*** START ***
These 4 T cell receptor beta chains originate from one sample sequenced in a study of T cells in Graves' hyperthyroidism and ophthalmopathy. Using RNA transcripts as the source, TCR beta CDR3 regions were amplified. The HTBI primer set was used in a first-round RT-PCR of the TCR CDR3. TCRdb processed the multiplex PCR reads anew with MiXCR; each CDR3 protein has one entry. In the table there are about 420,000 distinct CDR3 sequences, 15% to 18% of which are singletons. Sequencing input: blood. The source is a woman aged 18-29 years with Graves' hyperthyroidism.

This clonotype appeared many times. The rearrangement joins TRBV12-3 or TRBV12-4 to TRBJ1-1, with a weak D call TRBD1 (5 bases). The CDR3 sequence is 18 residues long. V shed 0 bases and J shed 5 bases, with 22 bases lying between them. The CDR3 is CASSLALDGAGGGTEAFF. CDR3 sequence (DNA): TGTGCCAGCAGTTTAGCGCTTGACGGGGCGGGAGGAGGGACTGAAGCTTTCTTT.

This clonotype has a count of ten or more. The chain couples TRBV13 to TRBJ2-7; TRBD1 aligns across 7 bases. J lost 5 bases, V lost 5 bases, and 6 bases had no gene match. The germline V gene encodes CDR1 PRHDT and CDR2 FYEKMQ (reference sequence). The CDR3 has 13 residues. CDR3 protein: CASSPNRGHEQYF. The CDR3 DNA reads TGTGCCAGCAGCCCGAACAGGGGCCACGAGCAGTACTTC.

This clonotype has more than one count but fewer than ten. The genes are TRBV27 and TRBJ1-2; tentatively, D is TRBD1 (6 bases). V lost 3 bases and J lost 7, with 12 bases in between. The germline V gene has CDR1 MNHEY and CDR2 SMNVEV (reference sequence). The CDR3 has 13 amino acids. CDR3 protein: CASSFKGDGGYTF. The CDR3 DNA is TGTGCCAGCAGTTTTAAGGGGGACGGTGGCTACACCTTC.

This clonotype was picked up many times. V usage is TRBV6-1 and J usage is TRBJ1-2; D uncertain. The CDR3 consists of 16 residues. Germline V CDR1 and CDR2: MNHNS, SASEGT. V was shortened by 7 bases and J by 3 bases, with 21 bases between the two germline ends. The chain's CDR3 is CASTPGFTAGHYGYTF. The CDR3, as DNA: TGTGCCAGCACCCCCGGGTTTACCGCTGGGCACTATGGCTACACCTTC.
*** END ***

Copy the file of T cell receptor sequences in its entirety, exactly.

These 4 T cell receptor beta chains originate from one sample sequenced in a study of T cells in Graves' hyperthyroidism and ophthalmopathy. Using RNA transcripts as the source, TCR beta CDR3 regions were amplified. The HTBI primer set was used in a first-round RT-PCR of the TCR CDR3. TCRdb processed the multiplex PCR reads anew with MiXCR; each CDR3 protein has one entry. In the table there are about 420,000 distinct CDR3 sequences, 15% to 18% of which are singletons. Sequencing input: blood. The source is a woman aged 18-29 years with Graves' hyperthyroidism.

This clonotype appeared many times. The rearrangement joins TRBV12-3 or TRBV12-4 to TRBJ1-1, with a weak D call TRBD1 (5 bases). The CDR3 sequence is 18 residues long. V shed 0 bases and J shed 5 bases, with 22 bases lying between them. The CDR3 is CASSLALDGAGGGTEAFF. CDR3 sequence (DNA): TGTGCCAGCAGTTTAGCGCTTGACGGGGCGGGAGGAGGGACTGAAGCTTTCTTT.

This clonotype has a count of ten or more. The chain couples TRBV13 to TRBJ2-7; TRBD1 aligns across 7 bases. J lost 5 bases, V lost 5 bases, and 6 bases had no gene match. The germline V gene encodes CDR1 PRHDT and CDR2 FYEKMQ (reference sequence). The CDR3 has 13 residues. CDR3 protein: CASSPNRGHEQYF. The CDR3 DNA reads TGTGCCAGCAGCCCGAACAGGGGCCACGAGCAGTACTTC.

This clonotype has more than one count but fewer than ten. The genes are TRBV27 and TRBJ1-2; tentatively, D is TRBD1 (6 bases). V lost 3 bases and J lost 7, with 12 bases in between. The germline V gene has CDR1 MNHEY and CDR2 SMNVEV (reference sequence). The CDR3 has 13 amino acids. CDR3 protein: CASSFKGDGGYTF. The CDR3 DNA is TGTGCCAGCAGTTTTAAGGGGGACGGTGGCTACACCTTC.

This clonotype was picked up many times. V usage is TRBV6-1 and J usage is TRBJ1-2; D uncertain. The CDR3 consists of 16 residues. Germline V CDR1 and CDR2: MNHNS, SASEGT. V was shortened by 7 bases and J by 3 bases, with 21 bases between the two germline ends. The chain's CDR3 is CASTPGFTAGHYGYTF. The CDR3, as DNA: TGTGCCAGCACCCCCGGGTTTACCGCTGGGCACTATGGCTACACCTTC.